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books - true stories 2008

Not Buying It

My Year Without Shopping

by Judith Levine

from the jacket… disgusted with the commerce in everything from pet cloning to patriotism, panicked over the fate of her finances and that of the trash-strewn earth, Judith Levine enlists her partner, Paul, in a radical experiment to forgo all but the most necessary purchases for an entire year.

my flags…

pg 62 The job of consumer culture (and all culture, in order to see the light of day, must be so some extent commercial culture) is to blur the line between need and want. … we cannot see the model’s eyes, but she is winking at us. For both Target and the consumer know that outside the hard-knocks merchandise in the likes of the Hardwick Gazette, almost nothing that is advertised is actually necessary.

pg 194 But not shopping has also had a paradoxical effect. As our stockpiles of socks and sauces dwindle and the buffers between ourselves and extremity fall, I can see that Paul and I have everything we need. This makes me feel less, not more, afraid. .. Having less, I feel financially more secure this year than I have in decades.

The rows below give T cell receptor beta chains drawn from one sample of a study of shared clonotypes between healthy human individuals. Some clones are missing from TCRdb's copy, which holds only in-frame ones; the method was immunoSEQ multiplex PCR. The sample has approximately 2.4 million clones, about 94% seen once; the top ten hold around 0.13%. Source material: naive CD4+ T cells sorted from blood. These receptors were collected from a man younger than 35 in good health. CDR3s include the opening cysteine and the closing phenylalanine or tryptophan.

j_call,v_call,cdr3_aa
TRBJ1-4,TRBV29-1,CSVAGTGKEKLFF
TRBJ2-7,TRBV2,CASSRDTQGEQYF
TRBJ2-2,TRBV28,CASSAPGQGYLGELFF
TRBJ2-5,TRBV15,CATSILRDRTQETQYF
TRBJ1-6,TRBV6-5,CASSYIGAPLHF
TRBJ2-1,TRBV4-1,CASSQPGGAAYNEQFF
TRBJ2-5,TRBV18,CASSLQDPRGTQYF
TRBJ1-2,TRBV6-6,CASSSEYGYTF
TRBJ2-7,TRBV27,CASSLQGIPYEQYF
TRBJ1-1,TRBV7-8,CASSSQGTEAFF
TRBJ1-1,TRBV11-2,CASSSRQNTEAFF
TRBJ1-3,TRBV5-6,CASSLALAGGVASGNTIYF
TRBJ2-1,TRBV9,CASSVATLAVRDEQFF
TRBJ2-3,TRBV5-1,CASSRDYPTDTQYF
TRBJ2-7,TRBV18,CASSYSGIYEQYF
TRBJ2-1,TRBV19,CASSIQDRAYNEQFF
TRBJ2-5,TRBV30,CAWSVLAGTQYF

pg 246 UNICEF announces that over half the children in the world – more than a billion kids – suffer extreme deprivation due to war, HIV/AIDS, or poverty. The report notes that global military spending totaled $956 billion this year, while the cost of effectively combating poverty would be $40 – $70 billion. The US spent $450 billion on the military and $15 billion for development help to poor countries, a 30-to-1 ratio.

pg 257 New systems don’t have to be invented. Environmentalists and allied economists have been thinking them up for decades. One of the most prominent of these people is Herman E. Daly, a University of Maryland public affairs professor, former World Bank senior economist, and coiner of the term “steady-state economy”. Such an economy encourages, through tax and regulatory policies, a relatively slow flow of well-made, durable, energy-efficient goods, rather than the breathless production of low-quality, fast-obsolescing, and energy-hungry ones – for example, more bicycles, fewer Hummers. This doesn’t mean economic stasis. Daly distinguishes “development” (making things, and life, better) from “growth” (making more things). A development economy, he says, can thrive inside the finite space of the earth’s environment. A growth economy, by definition, will inevitable outgrow its home.

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